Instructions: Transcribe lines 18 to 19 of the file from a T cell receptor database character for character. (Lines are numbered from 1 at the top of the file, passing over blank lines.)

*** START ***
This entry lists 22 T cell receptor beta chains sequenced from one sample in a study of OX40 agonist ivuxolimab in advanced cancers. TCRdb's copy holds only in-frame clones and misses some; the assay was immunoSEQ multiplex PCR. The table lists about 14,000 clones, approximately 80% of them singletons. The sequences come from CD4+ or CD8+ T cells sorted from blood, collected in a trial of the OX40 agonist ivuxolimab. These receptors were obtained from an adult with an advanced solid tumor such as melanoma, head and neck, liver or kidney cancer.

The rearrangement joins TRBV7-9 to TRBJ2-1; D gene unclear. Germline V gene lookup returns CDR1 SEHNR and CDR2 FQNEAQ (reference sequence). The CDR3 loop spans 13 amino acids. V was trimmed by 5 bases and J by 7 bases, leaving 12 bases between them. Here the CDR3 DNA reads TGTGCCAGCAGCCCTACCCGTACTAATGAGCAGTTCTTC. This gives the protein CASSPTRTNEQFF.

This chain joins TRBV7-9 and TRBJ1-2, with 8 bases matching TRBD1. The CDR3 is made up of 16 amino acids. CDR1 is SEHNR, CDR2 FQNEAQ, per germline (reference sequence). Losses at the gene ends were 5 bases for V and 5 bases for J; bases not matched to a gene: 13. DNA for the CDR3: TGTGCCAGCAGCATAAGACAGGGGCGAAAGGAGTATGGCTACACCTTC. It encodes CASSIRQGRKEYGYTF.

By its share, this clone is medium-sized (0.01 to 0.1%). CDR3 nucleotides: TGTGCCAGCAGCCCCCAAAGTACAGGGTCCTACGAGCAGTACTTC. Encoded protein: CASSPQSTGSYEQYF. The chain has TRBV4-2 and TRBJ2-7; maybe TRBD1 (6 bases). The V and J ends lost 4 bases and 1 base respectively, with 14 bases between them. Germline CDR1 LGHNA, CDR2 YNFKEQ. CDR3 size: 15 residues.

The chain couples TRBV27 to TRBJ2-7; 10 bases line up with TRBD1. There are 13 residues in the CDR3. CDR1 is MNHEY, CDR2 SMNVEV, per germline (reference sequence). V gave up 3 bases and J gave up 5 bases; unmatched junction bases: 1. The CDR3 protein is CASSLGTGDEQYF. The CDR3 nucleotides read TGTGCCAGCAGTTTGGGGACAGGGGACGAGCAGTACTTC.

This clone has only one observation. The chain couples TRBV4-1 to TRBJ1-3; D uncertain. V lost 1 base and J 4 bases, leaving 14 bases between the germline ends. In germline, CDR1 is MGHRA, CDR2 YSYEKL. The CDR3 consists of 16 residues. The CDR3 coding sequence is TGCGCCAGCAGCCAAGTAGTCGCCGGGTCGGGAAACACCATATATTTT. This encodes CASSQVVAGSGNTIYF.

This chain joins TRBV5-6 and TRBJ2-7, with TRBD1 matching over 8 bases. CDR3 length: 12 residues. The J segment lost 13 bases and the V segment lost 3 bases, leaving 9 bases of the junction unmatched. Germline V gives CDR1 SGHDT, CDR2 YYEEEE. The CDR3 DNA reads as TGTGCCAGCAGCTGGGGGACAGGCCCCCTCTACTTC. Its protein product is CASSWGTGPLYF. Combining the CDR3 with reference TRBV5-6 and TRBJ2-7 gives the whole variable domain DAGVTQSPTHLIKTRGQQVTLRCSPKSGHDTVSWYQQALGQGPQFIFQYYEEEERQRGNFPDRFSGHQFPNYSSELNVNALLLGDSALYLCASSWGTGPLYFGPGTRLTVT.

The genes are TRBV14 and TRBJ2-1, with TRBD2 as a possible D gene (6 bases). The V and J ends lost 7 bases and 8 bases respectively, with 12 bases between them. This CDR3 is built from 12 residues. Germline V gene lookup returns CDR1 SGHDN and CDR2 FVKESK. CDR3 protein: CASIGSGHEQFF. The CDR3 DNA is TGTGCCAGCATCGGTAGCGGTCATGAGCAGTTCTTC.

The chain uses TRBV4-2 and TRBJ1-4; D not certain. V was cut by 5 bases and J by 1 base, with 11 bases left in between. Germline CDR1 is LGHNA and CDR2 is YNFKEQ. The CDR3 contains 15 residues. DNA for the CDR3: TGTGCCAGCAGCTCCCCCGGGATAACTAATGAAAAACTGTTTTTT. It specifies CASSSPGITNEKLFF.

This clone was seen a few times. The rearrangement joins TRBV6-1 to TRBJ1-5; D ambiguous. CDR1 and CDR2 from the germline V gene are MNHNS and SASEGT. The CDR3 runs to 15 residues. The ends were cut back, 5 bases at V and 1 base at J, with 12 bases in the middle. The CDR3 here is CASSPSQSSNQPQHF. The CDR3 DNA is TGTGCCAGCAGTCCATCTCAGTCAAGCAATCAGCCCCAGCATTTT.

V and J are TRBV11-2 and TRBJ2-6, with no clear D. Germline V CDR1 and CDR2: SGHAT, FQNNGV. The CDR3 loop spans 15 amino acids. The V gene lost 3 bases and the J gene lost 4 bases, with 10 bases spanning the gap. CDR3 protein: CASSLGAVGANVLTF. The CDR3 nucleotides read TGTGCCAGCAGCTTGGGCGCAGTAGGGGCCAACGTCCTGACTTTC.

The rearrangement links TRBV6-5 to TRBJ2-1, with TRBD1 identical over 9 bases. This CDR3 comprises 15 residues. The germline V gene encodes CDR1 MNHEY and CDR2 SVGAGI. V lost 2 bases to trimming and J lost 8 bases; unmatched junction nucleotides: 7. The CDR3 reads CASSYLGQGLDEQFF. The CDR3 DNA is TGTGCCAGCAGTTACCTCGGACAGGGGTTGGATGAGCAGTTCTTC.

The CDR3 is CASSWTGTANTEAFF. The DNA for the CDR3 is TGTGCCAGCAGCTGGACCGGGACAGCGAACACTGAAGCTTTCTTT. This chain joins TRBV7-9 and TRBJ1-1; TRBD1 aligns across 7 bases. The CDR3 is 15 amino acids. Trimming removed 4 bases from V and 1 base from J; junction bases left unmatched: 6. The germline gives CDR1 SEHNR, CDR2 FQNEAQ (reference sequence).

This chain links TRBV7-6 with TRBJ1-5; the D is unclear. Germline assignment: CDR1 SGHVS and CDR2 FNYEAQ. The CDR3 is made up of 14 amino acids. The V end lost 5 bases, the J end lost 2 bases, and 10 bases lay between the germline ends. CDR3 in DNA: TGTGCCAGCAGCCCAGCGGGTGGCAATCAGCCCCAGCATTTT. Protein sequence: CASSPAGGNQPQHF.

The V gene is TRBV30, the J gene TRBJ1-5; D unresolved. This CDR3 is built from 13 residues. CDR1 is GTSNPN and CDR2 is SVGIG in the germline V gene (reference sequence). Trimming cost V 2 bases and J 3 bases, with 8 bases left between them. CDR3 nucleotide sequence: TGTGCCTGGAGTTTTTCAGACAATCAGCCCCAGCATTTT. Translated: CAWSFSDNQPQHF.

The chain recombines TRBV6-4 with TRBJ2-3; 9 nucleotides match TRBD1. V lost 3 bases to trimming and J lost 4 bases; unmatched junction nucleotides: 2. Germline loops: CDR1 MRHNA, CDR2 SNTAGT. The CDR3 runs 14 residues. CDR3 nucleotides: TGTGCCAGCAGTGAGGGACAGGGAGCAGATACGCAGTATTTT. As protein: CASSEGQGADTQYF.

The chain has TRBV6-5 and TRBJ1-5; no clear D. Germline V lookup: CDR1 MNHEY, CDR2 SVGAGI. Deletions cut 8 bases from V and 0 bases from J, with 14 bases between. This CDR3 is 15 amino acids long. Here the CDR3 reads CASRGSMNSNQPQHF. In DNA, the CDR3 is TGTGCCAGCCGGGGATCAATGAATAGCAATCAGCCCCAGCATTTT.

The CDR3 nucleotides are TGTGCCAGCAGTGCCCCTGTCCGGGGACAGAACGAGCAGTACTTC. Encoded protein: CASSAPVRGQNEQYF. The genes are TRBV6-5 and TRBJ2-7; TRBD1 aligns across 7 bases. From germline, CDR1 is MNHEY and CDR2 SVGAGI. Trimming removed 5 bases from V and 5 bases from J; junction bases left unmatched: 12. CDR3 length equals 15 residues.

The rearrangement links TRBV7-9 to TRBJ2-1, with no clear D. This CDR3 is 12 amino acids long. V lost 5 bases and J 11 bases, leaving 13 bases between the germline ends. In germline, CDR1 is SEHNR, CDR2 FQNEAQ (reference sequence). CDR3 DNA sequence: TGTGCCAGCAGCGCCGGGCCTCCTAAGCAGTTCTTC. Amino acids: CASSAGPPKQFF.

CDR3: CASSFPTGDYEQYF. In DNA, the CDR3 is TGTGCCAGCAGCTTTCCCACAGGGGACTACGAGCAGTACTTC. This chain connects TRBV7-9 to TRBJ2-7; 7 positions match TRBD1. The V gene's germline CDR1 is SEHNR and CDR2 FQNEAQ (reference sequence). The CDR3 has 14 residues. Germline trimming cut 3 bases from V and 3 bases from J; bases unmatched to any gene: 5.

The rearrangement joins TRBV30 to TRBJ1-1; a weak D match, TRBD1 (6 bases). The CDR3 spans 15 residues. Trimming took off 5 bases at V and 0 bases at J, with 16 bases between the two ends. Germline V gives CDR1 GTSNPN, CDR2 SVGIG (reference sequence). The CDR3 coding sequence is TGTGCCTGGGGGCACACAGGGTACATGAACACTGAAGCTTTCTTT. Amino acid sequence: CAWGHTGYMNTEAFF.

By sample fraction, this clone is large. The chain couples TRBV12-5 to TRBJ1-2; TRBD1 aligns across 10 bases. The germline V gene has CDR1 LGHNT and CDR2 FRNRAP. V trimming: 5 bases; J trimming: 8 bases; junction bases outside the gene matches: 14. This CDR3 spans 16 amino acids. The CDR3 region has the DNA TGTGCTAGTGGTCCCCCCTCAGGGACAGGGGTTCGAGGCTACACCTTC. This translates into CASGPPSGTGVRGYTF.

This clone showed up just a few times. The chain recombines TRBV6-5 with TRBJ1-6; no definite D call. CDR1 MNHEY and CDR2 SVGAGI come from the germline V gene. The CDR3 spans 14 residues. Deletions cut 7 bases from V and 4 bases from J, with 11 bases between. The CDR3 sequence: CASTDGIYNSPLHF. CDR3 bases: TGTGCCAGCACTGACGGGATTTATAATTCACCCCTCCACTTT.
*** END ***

The CDR3 nucleotides are TGTGCCAGCAGTGCCCCTGTCCGGGGACAGAACGAGCAGTACTTC. Encoded protein: CASSAPVRGQNEQYF. The genes are TRBV6-5 and TRBJ2-7; TRBD1 aligns across 7 bases. From germline, CDR1 is MNHEY and CDR2 SVGAGI. Trimming removed 5 bases from V and 5 bases from J; junction bases left unmatched: 12. CDR3 length equals 15 residues.

The rearrangement links TRBV7-9 to TRBJ2-1, with no clear D. This CDR3 is 12 amino acids long. V lost 5 bases and J 11 bases, leaving 13 bases between the germline ends. In germline, CDR1 is SEHNR, CDR2 FQNEAQ (reference sequence). CDR3 DNA sequence: TGTGCCAGCAGCGCCGGGCCTCCTAAGCAGTTCTTC. Amino acids: CASSAGPPKQFF.